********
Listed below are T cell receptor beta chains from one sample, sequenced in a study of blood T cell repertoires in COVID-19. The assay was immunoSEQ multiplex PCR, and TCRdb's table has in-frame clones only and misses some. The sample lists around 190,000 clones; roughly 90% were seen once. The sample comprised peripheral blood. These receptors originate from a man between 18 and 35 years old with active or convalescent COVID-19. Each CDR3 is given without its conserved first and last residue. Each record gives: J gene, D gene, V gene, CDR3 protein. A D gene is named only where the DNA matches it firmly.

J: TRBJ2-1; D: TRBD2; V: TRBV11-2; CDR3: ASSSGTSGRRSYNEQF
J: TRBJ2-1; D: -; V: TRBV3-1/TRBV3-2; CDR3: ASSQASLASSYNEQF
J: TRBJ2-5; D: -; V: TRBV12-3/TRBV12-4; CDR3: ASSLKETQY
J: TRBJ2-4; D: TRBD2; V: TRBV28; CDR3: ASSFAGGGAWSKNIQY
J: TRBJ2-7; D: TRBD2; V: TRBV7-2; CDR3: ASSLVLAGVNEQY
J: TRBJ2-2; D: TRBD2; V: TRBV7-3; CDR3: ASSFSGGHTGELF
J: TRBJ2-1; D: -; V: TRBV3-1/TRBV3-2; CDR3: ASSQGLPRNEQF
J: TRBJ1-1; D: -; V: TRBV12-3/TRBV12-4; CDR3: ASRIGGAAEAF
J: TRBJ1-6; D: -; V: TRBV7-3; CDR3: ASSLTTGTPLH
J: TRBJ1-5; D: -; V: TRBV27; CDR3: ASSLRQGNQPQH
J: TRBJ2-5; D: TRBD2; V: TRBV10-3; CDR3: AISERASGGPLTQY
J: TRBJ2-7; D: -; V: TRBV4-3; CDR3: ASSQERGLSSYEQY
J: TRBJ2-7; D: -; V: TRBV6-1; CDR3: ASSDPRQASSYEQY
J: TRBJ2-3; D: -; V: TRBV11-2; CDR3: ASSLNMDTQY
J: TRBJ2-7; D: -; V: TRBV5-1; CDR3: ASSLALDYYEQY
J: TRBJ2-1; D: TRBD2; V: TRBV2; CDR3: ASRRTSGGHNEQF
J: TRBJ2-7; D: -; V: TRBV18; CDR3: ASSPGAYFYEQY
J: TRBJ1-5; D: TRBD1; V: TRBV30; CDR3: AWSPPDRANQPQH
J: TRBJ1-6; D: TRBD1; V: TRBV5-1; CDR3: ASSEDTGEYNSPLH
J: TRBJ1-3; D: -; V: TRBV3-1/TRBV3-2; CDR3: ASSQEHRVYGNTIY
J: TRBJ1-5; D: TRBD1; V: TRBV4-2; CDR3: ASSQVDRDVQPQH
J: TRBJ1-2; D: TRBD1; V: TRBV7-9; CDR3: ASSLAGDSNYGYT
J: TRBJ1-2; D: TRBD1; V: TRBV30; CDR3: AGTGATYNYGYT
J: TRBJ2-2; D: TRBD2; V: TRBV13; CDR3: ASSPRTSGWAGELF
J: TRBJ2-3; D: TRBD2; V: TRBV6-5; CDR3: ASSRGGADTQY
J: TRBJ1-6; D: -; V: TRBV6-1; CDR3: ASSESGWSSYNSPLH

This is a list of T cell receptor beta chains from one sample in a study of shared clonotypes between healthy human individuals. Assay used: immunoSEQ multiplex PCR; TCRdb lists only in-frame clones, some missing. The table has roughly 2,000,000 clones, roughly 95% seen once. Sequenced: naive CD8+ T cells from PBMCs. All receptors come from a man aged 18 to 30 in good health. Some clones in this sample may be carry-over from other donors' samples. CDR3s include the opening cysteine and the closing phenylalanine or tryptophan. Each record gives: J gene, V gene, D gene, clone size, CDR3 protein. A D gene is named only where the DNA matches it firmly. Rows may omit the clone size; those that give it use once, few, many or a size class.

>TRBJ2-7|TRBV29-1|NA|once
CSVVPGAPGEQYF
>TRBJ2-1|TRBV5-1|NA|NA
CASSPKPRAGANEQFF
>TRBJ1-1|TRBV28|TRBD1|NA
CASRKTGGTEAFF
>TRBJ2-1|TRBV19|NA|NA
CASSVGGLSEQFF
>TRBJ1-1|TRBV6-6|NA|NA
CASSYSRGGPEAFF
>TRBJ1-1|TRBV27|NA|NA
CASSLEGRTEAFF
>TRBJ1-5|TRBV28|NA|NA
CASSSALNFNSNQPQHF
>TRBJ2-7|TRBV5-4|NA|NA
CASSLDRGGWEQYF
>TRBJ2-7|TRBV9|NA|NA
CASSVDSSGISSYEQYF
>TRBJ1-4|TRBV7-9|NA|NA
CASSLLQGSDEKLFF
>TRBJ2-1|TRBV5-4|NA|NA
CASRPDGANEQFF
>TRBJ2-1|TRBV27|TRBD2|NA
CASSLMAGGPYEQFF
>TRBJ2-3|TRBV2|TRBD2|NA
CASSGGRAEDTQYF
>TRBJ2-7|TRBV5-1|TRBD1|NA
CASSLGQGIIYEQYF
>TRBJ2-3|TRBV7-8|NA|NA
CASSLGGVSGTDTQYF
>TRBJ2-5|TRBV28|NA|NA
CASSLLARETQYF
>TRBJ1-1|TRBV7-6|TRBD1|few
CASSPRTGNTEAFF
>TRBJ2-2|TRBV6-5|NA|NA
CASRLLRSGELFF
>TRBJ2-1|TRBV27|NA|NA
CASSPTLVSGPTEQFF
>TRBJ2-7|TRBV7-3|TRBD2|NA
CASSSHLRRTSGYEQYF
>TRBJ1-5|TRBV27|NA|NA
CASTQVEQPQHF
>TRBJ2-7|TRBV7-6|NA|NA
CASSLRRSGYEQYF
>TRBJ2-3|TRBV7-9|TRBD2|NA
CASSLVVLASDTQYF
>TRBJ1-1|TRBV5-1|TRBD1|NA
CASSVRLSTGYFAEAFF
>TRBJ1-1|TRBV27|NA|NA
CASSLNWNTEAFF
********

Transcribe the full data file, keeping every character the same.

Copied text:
Listed below are T cell receptor beta chains from one sample, sequenced in a study of blood T cell repertoires in COVID-19. The assay was immunoSEQ multiplex PCR, and TCRdb's table has in-frame clones only and misses some. The sample lists around 190,000 clones; roughly 90% were seen once. The sample comprised peripheral blood. These receptors originate from a man between 18 and 35 years old with active or convalescent COVID-19. Each CDR3 is given without its conserved first and last residue. Each record gives: J gene, D gene, V gene, CDR3 protein. A D gene is named only where the DNA matches it firmly.

J: TRBJ2-1; D: TRBD2; V: TRBV11-2; CDR3: ASSSGTSGRRSYNEQF
J: TRBJ2-1; D: -; V: TRBV3-1/TRBV3-2; CDR3: ASSQASLASSYNEQF
J: TRBJ2-5; D: -; V: TRBV12-3/TRBV12-4; CDR3: ASSLKETQY
J: TRBJ2-4; D: TRBD2; V: TRBV28; CDR3: ASSFAGGGAWSKNIQY
J: TRBJ2-7; D: TRBD2; V: TRBV7-2; CDR3: ASSLVLAGVNEQY
J: TRBJ2-2; D: TRBD2; V: TRBV7-3; CDR3: ASSFSGGHTGELF
J: TRBJ2-1; D: -; V: TRBV3-1/TRBV3-2; CDR3: ASSQGLPRNEQF
J: TRBJ1-1; D: -; V: TRBV12-3/TRBV12-4; CDR3: ASRIGGAAEAF
J: TRBJ1-6; D: -; V: TRBV7-3; CDR3: ASSLTTGTPLH
J: TRBJ1-5; D: -; V: TRBV27; CDR3: ASSLRQGNQPQH
J: TRBJ2-5; D: TRBD2; V: TRBV10-3; CDR3: AISERASGGPLTQY
J: TRBJ2-7; D: -; V: TRBV4-3; CDR3: ASSQERGLSSYEQY
J: TRBJ2-7; D: -; V: TRBV6-1; CDR3: ASSDPRQASSYEQY
J: TRBJ2-3; D: -; V: TRBV11-2; CDR3: ASSLNMDTQY
J: TRBJ2-7; D: -; V: TRBV5-1; CDR3: ASSLALDYYEQY
J: TRBJ2-1; D: TRBD2; V: TRBV2; CDR3: ASRRTSGGHNEQF
J: TRBJ2-7; D: -; V: TRBV18; CDR3: ASSPGAYFYEQY
J: TRBJ1-5; D: TRBD1; V: TRBV30; CDR3: AWSPPDRANQPQH
J: TRBJ1-6; D: TRBD1; V: TRBV5-1; CDR3: ASSEDTGEYNSPLH
J: TRBJ1-3; D: -; V: TRBV3-1/TRBV3-2; CDR3: ASSQEHRVYGNTIY
J: TRBJ1-5; D: TRBD1; V: TRBV4-2; CDR3: ASSQVDRDVQPQH
J: TRBJ1-2; D: TRBD1; V: TRBV7-9; CDR3: ASSLAGDSNYGYT
J: TRBJ1-2; D: TRBD1; V: TRBV30; CDR3: AGTGATYNYGYT
J: TRBJ2-2; D: TRBD2; V: TRBV13; CDR3: ASSPRTSGWAGELF
J: TRBJ2-3; D: TRBD2; V: TRBV6-5; CDR3: ASSRGGADTQY
J: TRBJ1-6; D: -; V: TRBV6-1; CDR3: ASSESGWSSYNSPLH

This is a list of T cell receptor beta chains from one sample in a study of shared clonotypes between healthy human individuals. Assay used: immunoSEQ multiplex PCR; TCRdb lists only in-frame clones, some missing. The table has roughly 2,000,000 clones, roughly 95% seen once. Sequenced: naive CD8+ T cells from PBMCs. All receptors come from a man aged 18 to 30 in good health. Some clones in this sample may be carry-over from other donors' samples. CDR3s include the opening cysteine and the closing phenylalanine or tryptophan. Each record gives: J gene, V gene, D gene, clone size, CDR3 protein. A D gene is named only where the DNA matches it firmly. Rows may omit the clone size; those that give it use once, few, many or a size class.

>TRBJ2-7|TRBV29-1|NA|once
CSVVPGAPGEQYF
>TRBJ2-1|TRBV5-1|NA|NA
CASSPKPRAGANEQFF
>TRBJ1-1|TRBV28|TRBD1|NA
CASRKTGGTEAFF
>TRBJ2-1|TRBV19|NA|NA
CASSVGGLSEQFF
>TRBJ1-1|TRBV6-6|NA|NA
CASSYSRGGPEAFF
>TRBJ1-1|TRBV27|NA|NA
CASSLEGRTEAFF
>TRBJ1-5|TRBV28|NA|NA
CASSSALNFNSNQPQHF
>TRBJ2-7|TRBV5-4|NA|NA
CASSLDRGGWEQYF
>TRBJ2-7|TRBV9|NA|NA
CASSVDSSGISSYEQYF
>TRBJ1-4|TRBV7-9|NA|NA
CASSLLQGSDEKLFF
>TRBJ2-1|TRBV5-4|NA|NA
CASRPDGANEQFF
>TRBJ2-1|TRBV27|TRBD2|NA
CASSLMAGGPYEQFF
>TRBJ2-3|TRBV2|TRBD2|NA
CASSGGRAEDTQYF
>TRBJ2-7|TRBV5-1|TRBD1|NA
CASSLGQGIIYEQYF
>TRBJ2-3|TRBV7-8|NA|NA
CASSLGGVSGTDTQYF
>TRBJ2-5|TRBV28|NA|NA
CASSLLARETQYF
>TRBJ1-1|TRBV7-6|TRBD1|few
CASSPRTGNTEAFF
>TRBJ2-2|TRBV6-5|NA|NA
CASRLLRSGELFF
>TRBJ2-1|TRBV27|NA|NA
CASSPTLVSGPTEQFF
>TRBJ2-7|TRBV7-3|TRBD2|NA
CASSSHLRRTSGYEQYF
>TRBJ1-5|TRBV27|NA|NA
CASTQVEQPQHF
>TRBJ2-7|TRBV7-6|NA|NA
CASSLRRSGYEQYF
>TRBJ2-3|TRBV7-9|TRBD2|NA
CASSLVVLASDTQYF
>TRBJ1-1|TRBV5-1|TRBD1|NA
CASSVRLSTGYFAEAFF
>TRBJ1-1|TRBV27|NA|NA
CASSLNWNTEAFF